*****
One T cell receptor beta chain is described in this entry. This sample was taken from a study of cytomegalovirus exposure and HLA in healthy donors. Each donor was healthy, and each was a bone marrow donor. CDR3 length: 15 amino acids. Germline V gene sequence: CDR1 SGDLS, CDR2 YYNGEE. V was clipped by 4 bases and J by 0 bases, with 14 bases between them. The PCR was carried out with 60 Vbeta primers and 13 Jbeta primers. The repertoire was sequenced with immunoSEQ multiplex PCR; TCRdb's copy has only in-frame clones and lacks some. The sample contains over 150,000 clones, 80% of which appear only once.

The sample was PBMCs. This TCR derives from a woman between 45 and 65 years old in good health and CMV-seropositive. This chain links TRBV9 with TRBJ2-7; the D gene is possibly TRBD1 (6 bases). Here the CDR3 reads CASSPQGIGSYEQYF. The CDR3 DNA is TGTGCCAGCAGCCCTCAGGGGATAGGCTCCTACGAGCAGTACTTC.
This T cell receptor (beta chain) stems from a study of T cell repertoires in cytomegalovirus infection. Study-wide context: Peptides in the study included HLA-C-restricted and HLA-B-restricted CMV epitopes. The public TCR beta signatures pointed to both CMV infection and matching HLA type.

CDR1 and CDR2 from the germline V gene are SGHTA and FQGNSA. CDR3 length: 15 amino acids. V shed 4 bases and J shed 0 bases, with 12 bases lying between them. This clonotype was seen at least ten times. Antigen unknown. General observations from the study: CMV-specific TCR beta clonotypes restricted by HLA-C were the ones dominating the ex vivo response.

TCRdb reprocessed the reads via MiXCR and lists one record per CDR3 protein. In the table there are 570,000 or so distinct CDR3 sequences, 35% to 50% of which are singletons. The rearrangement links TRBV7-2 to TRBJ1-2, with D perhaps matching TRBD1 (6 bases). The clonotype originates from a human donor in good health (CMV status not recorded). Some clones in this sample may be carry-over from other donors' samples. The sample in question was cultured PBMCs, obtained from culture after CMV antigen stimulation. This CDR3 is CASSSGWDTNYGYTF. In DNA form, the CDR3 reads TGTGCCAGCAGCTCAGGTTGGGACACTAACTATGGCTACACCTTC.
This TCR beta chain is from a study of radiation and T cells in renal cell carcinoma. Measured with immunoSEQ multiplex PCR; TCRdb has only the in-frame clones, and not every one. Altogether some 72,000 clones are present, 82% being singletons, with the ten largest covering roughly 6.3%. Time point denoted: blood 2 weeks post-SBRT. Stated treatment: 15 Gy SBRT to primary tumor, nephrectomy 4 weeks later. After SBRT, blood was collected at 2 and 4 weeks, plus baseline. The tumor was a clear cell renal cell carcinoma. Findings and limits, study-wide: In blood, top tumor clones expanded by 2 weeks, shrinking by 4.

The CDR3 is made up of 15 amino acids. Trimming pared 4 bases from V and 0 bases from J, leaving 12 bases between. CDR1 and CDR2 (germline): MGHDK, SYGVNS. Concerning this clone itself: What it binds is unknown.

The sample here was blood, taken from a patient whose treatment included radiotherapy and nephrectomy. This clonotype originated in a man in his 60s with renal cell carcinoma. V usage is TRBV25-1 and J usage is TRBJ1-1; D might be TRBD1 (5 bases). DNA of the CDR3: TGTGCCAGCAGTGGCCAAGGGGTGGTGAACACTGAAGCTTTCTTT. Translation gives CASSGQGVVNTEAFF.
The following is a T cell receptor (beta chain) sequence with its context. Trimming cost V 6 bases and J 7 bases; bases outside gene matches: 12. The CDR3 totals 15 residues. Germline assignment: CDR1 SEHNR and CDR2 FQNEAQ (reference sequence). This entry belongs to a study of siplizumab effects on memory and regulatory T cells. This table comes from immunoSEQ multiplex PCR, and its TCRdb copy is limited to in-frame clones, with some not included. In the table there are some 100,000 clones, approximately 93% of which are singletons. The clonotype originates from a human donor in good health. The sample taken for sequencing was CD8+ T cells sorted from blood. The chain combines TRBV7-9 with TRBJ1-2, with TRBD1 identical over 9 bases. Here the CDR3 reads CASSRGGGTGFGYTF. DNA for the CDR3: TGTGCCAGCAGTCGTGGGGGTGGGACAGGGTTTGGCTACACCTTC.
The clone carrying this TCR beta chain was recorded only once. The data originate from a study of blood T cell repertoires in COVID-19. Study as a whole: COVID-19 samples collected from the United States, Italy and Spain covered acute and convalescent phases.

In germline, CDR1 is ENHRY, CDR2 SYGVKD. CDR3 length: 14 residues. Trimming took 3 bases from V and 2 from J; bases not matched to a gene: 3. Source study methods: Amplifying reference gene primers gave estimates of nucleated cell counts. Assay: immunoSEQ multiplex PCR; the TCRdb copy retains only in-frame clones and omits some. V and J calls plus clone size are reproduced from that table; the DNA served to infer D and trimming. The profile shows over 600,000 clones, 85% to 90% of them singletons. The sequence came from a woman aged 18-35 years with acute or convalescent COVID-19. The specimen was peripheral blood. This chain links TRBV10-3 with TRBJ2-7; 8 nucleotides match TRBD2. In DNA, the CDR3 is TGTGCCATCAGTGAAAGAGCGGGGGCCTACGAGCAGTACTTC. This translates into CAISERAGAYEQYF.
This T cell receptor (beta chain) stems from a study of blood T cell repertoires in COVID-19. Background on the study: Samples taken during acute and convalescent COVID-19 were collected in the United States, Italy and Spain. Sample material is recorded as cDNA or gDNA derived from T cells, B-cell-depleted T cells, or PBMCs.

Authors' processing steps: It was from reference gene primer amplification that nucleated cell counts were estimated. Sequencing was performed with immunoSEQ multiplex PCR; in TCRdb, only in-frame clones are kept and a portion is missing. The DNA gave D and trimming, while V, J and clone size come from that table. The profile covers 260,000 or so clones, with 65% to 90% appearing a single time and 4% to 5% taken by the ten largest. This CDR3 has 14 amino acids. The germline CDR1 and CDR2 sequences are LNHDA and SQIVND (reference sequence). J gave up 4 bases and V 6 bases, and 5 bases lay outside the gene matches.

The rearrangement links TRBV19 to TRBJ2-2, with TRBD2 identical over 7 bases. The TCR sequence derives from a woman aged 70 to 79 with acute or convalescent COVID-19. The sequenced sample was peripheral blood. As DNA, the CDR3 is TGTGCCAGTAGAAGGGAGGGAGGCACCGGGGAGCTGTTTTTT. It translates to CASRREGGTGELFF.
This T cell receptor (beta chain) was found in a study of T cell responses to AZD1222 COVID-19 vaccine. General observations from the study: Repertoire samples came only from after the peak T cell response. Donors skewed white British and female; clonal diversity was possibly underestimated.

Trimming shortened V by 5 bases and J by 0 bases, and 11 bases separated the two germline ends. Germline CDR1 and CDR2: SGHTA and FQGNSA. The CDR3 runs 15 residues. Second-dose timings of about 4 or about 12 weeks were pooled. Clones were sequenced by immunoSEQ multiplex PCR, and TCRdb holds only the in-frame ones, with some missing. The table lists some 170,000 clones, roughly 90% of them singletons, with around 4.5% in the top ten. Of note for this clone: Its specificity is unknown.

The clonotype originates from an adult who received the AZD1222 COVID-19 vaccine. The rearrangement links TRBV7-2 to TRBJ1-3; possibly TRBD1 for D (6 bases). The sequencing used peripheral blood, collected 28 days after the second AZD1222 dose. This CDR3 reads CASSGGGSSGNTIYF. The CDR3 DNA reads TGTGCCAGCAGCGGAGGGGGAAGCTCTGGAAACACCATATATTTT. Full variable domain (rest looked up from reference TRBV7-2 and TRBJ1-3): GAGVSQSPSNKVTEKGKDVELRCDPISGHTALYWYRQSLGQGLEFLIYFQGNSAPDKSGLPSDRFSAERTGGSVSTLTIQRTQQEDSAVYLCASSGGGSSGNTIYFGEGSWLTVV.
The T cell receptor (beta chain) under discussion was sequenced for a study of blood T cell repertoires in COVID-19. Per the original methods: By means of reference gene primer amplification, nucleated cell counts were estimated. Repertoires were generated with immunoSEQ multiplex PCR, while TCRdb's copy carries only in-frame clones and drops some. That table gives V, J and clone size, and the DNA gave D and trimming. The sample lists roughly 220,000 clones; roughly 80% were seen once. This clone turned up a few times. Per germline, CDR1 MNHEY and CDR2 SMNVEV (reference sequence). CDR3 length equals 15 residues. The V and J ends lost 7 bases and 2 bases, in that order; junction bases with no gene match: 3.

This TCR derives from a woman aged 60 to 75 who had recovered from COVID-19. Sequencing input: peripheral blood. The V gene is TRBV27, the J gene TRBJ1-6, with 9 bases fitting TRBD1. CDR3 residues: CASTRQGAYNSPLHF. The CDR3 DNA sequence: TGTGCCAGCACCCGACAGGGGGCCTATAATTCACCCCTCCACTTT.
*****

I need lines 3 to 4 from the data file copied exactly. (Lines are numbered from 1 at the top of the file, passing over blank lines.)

This T cell receptor (beta chain) stems from a study of T cell repertoires in cytomegalovirus infection. Study-wide context: Peptides in the study included HLA-C-restricted and HLA-B-restricted CMV epitopes. The public TCR beta signatures pointed to both CMV infection and matching HLA type.

CDR1 and CDR2 from the germline V gene are SGHTA and FQGNSA. CDR3 length: 15 amino acids. V shed 4 bases and J shed 0 bases, with 12 bases lying between them. This clonotype was seen at least ten times. Antigen unknown. General observations from the study: CMV-specific TCR beta clonotypes restricted by HLA-C were the ones dominating the ex vivo response.